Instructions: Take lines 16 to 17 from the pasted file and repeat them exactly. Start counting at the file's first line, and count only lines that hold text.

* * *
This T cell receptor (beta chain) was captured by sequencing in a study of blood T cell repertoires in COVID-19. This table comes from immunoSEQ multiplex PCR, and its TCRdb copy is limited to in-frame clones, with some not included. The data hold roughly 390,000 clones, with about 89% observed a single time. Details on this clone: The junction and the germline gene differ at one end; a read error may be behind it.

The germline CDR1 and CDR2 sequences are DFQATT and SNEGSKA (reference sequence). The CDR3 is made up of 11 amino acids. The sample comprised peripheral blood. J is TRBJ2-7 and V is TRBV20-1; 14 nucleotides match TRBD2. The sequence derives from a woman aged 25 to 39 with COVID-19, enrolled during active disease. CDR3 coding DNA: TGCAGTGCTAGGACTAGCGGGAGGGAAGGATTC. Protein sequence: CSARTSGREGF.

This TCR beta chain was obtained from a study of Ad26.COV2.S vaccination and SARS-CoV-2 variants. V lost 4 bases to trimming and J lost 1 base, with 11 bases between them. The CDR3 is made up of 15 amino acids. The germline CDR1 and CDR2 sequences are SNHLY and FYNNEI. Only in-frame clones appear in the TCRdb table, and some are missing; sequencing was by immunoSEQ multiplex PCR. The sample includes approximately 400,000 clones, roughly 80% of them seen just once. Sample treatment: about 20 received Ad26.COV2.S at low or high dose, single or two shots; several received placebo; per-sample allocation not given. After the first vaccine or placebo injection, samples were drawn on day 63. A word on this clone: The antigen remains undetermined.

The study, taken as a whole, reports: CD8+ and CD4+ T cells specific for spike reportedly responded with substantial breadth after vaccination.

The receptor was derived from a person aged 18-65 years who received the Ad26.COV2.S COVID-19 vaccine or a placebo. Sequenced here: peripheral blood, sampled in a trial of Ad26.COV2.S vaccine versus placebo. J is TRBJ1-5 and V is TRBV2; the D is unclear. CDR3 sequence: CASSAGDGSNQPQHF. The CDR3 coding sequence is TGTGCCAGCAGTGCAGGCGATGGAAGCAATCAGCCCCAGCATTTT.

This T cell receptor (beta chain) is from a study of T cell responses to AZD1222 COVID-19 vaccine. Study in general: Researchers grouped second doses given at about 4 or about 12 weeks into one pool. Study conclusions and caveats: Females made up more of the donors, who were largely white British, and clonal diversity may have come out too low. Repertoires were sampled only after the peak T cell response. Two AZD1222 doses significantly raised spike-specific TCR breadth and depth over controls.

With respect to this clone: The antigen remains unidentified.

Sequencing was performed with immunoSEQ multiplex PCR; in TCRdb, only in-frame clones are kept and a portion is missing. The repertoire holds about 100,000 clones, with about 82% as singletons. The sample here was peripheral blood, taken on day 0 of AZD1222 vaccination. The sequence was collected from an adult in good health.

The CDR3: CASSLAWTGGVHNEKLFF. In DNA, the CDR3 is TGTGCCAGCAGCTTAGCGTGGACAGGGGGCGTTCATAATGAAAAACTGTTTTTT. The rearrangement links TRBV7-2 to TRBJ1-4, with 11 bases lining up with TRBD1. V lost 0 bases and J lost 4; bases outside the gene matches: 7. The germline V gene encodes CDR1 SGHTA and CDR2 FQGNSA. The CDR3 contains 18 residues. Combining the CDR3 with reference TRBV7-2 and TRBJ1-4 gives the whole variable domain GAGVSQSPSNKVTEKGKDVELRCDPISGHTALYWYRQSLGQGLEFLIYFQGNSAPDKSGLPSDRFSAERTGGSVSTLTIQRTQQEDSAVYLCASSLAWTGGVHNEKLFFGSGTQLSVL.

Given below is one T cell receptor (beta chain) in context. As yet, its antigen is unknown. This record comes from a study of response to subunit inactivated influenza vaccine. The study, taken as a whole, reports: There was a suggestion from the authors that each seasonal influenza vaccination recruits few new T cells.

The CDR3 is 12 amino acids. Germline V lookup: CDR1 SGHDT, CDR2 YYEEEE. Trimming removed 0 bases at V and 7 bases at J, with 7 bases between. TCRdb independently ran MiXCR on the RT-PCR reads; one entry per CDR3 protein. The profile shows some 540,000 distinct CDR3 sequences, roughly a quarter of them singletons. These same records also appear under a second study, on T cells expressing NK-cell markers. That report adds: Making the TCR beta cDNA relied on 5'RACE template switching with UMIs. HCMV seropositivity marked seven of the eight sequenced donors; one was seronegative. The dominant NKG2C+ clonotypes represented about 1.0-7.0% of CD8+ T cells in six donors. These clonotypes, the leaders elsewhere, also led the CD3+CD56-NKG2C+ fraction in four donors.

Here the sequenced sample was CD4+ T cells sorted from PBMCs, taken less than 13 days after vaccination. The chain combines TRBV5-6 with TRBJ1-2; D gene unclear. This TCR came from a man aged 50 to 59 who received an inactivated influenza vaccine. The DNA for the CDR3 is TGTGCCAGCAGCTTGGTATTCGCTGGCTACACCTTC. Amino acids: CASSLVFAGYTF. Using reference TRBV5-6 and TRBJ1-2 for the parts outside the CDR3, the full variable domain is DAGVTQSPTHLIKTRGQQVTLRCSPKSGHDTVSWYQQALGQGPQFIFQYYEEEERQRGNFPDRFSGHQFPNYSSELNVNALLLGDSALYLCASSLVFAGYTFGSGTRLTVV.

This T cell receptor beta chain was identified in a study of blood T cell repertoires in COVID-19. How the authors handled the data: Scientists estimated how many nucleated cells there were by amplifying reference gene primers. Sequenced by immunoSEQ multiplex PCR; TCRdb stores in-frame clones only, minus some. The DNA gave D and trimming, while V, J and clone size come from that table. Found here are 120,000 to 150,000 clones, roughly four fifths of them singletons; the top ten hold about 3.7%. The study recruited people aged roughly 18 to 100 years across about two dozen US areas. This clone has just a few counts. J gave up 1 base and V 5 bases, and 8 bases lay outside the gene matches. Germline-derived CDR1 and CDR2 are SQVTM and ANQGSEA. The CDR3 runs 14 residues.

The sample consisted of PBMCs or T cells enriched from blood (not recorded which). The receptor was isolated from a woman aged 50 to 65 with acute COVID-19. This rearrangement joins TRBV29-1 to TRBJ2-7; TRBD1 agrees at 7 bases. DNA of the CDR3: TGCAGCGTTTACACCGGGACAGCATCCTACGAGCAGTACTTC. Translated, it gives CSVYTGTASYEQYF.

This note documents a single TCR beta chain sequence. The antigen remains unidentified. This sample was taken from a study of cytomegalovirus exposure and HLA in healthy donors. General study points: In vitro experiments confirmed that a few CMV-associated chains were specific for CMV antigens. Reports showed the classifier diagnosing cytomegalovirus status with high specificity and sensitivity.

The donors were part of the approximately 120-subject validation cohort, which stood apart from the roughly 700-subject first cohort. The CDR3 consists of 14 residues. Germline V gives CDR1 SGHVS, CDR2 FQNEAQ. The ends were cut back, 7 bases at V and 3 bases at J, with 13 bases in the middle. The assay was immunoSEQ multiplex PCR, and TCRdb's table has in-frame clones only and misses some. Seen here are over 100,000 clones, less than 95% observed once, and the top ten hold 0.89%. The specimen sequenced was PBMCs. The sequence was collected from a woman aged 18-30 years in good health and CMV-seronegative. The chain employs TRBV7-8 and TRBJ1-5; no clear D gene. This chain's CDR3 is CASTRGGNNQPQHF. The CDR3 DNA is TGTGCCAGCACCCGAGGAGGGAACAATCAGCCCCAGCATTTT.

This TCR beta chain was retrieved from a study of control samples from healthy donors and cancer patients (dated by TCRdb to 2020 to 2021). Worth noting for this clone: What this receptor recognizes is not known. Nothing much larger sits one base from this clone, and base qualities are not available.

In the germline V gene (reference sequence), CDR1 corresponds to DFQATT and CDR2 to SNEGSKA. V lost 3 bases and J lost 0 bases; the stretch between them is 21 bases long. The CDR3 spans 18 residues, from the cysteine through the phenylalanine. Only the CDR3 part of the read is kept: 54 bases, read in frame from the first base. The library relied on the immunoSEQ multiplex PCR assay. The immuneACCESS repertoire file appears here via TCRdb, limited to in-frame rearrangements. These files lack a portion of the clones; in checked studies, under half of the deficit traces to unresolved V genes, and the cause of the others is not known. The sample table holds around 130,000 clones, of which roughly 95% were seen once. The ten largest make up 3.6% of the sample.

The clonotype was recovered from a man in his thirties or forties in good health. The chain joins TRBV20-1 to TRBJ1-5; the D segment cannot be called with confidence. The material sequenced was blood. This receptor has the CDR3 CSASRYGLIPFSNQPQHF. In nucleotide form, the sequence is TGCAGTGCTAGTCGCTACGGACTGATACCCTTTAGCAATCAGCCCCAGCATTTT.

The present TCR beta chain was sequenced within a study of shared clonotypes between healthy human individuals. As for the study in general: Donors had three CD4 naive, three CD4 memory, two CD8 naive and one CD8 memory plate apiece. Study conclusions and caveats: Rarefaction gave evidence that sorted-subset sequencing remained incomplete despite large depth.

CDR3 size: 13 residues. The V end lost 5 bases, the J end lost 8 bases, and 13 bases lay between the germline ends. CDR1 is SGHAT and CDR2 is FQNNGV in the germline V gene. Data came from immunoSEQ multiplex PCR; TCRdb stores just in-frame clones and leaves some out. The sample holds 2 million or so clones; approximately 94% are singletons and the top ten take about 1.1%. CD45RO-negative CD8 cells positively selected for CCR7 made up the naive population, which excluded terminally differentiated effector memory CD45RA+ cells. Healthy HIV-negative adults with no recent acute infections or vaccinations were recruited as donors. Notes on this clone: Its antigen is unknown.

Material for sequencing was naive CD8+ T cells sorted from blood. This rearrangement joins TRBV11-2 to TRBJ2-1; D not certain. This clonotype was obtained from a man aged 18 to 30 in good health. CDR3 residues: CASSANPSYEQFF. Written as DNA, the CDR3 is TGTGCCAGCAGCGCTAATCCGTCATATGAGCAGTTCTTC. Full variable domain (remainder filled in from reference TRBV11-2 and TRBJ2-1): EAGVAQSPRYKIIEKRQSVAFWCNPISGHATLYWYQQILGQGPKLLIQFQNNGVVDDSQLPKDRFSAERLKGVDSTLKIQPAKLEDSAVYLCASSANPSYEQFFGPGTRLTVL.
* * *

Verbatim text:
The donors were part of the approximately 120-subject validation cohort, which stood apart from the roughly 700-subject first cohort. The CDR3 consists of 14 residues. Germline V gives CDR1 SGHVS, CDR2 FQNEAQ. The ends were cut back, 7 bases at V and 3 bases at J, with 13 bases in the middle. The assay was immunoSEQ multiplex PCR, and TCRdb's table has in-frame clones only and misses some. Seen here are over 100,000 clones, less than 95% observed once, and the top ten hold 0.89%. The specimen sequenced was PBMCs. The sequence was collected from a woman aged 18-30 years in good health and CMV-seronegative. The chain employs TRBV7-8 and TRBJ1-5; no clear D gene. This chain's CDR3 is CASTRGGNNQPQHF. The CDR3 DNA is TGTGCCAGCACCCGAGGAGGGAACAATCAGCCCCAGCATTTT.

This TCR beta chain was retrieved from a study of control samples from healthy donors and cancer patients (dated by TCRdb to 2020 to 2021). Worth noting for this clone: What this receptor recognizes is not known. Nothing much larger sits one base from this clone, and base qualities are not available.